Market Commentary 24th March 2020 from Charlie Hancock
|Market Commentary 24th March 2020|
|During a volatile week, UK equity indices lost further ground. The FTSE 100 rallied on both Tuesday and Friday, but failed to recover the losses experienced during the rest of the week. The index was down by 3.27% across the week, with the FTSE 250 index suffering a heavier loss of 12.65%. A weakening Pound Sterling helped to limit losses for the more internationally exposed FTSE 100.
With the number of confirmed coronavirus cases increasing throughout the week, the UK government instructed people to follow strict social distancing guidelines and advised against all but essential travel. These restrictions are likely to have a severe impact on economic activity and the Bank of England (BoE) responded by announcing further measures to try and counter the impact. Nonetheless, investor sentiment continued to deteriorate, with equities being sold off as a result.
With the BoE cutting interest rates again to historic lows, the banking sector struggled. Barclays PLC saw their share price decline by 13.05% across the week, with Lloyds Banking Group PLC falling by 15.28%.
|European equity markets continued to slide last week, with the broad FTSE All World Index – Europe ex UK declining by 4.38%. Germany’s DAX index ended the week down by 3.28% after staging a late rally to recover some of the losses experienced earlier in the week.
Most of mainland Europe saw increased numbers of cases last week, with the death toll in Italy increasing rapidly. On Monday, the French President, Emmanuel Macron, announced a national lockdown for a period of 15 days. The risk off mood amongst investors therefore persisted for most of the week, until the announcement of a significant stimulus package from the European Central Bank (ECB) helped most European markets to stage a late week rally.
LVMH, the luxury goods giant who are known for burning unsold stock rather than offering the items at a discount, announced last week that they would start producing hand sanitizer for French hospitals free of charge.
|US equity indices suffered heavy losses last week. The S&P 500 index declined by 14.98% and the Dow Jones Industrial Average index posted a loss of 17.30%.
US markets were spooked early in the week after the Federal Reserve announced on Sunday that they were cutting interest rates to zero. The Fed also announced they would begin purchasing $700bn of treasury stocks and mortgage backed securities, in an attempt to calm some of the market turmoil experienced in recent weeks.
Investors appeared to be alarmed by the Fed making this emergency announcement, with slow progress on a fiscal stimulus package from the US administration adding to concerns that the US economy is set to contract sharply.
|Asian markets were mostly in the red last week, with the broad FTSE All World Index – Asia Pacific declining by 7.48%. China’s Shanghai Composite Index lost 4.91% and Japan’s Nikkei 225 slid by 5.04%.
Last week saw further signs of normalisation in China, with nearly 75% of the workforce having resumed their normal activities. The International Monetary Fund (IMF) said that measures taken by Chinese policymakers to protect vulnerable households and small businesses were effective. Chinese officials are reported to be working on further stimulus measures, with an increase in public infrastructure investment and reduced reserve requirements for Chinese banks expected.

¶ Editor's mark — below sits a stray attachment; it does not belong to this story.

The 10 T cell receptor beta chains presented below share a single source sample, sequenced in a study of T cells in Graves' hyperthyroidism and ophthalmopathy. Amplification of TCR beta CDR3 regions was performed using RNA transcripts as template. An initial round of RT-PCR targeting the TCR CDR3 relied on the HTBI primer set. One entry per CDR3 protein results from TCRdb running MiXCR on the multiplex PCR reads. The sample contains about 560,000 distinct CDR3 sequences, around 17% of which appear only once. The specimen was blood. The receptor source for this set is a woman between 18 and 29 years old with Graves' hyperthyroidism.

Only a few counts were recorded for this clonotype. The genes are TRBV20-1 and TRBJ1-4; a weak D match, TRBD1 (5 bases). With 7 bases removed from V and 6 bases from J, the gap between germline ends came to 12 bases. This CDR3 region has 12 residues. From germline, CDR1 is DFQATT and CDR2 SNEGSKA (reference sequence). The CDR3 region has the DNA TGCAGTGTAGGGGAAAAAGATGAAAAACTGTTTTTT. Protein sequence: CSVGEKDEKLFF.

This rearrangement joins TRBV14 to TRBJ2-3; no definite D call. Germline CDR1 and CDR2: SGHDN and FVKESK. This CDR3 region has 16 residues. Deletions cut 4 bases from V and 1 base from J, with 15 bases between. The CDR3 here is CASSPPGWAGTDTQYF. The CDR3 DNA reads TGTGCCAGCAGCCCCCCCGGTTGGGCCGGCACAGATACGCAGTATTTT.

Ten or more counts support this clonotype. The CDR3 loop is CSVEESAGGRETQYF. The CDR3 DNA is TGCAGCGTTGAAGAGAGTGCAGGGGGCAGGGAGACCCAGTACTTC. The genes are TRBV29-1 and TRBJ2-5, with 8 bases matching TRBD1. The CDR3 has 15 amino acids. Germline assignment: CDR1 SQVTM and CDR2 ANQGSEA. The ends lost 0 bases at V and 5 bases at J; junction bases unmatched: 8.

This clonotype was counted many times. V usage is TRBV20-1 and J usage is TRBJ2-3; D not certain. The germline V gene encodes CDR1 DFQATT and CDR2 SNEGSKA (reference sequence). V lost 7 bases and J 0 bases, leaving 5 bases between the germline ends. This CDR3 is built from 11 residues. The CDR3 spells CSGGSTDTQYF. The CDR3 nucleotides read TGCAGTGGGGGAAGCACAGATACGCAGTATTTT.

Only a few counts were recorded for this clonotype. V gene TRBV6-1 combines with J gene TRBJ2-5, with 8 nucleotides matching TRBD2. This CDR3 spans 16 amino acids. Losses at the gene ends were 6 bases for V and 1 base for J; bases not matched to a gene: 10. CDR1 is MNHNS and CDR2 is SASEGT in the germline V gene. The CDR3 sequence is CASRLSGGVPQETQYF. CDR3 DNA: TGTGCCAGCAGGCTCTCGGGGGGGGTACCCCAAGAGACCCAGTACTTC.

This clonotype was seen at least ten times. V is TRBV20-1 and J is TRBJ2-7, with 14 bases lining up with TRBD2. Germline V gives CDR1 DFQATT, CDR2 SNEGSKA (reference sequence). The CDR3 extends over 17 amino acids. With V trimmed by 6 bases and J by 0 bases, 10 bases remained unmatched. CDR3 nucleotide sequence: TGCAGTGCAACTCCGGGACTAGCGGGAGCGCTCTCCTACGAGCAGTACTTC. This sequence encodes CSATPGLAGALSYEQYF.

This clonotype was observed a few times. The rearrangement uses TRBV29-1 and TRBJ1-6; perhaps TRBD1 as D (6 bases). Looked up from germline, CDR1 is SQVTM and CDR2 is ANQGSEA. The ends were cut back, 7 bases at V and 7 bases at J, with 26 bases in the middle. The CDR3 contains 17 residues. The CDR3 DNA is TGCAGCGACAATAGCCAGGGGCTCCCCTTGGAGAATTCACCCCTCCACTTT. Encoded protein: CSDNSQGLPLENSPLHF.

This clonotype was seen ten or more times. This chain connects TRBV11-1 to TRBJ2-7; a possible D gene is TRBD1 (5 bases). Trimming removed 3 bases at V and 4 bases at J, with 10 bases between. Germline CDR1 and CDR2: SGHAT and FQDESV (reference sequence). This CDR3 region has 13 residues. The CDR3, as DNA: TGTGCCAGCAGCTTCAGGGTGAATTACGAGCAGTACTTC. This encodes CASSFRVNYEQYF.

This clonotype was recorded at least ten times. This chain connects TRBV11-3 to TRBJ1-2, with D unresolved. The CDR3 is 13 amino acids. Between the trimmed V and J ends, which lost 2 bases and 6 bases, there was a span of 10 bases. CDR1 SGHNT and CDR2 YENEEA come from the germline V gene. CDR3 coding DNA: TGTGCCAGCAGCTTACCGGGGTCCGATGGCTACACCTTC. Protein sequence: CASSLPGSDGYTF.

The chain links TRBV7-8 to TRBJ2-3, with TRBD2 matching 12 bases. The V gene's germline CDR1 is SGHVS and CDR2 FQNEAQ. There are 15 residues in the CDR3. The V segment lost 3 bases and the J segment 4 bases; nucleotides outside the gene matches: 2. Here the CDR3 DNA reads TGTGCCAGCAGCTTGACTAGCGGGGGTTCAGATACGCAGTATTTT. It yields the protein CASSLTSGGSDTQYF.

|UK government bond yields climbed last week, with the 10-Year Gilt yield reaching 0.56% on Friday.
Despite the BoE cutting the base rate to an all time low of 0.10%, yields ticked upwards as the previous week’s trend of investors selling easily realisable assets continued.
|German government bond yields experienced similar moves, with the 10-Year Bund yield rising from -0.58% to -0.34% across the week.
The ECB announced a ‘Pandemic Emergency Purchase Programme’, which will involve the purchase of up to €750 billion worth of both government and corporate bonds. The bank stated that the aim of the programme would be to keep borrowing costs low for businesses and consumers across the Eurozone. Some of the lower rated government debt rallied as a result, with the spread between 10-Year Bunds and 10-Year Italian government bonds narrowing from 2.37% to 1.97%.
|US government bond yields spiked during the week as investors sold treasuries in vast amounts. The 10-Year Treasury yield rose marginally above 1.20% before ending the week at 0.92%.
With liquidity in the US treasury market tightening during recent weeks, the Fed have announced a number of measures designed to support market liquidity in an attempt to avoid any major financial shocks.
|GBP / USD – Current 1.1629 Previous 1.2278
GBP / EUR – Current 1.0883 Previous 1.1057
The Pound lost ground against both the US Dollar and the Euro last week. Sterling fell by 5.29% against the Dollar and 1.57% against the Eurozone currency.
The Pound is hovering around 1985 levels against the US dollar as a result of demand for Dollars soaring. In addition, the UK’s reliance on the financial sector may have made the Pound less attractive, with margins being squeezed as central banks around the globe cut interest rates.
|The gold spot price fell by around 2% last week to reach $1,499 per ounce. The traditional safe haven asset remained under pressure as investors ditched the precious metal to raise cash.|
|With expectations of short term demand declining rapidly and no significant progress in discussions between Saudi Arabia and Russia, wholesale oil prices remained under pressure last week. The Brent crude spot price slid by a further 20% to reach $27 per barrel.
Oil prices staged a rally on Thursday after the US government indicated that it was considering intervening in the ongoing price war, however, this was short lived.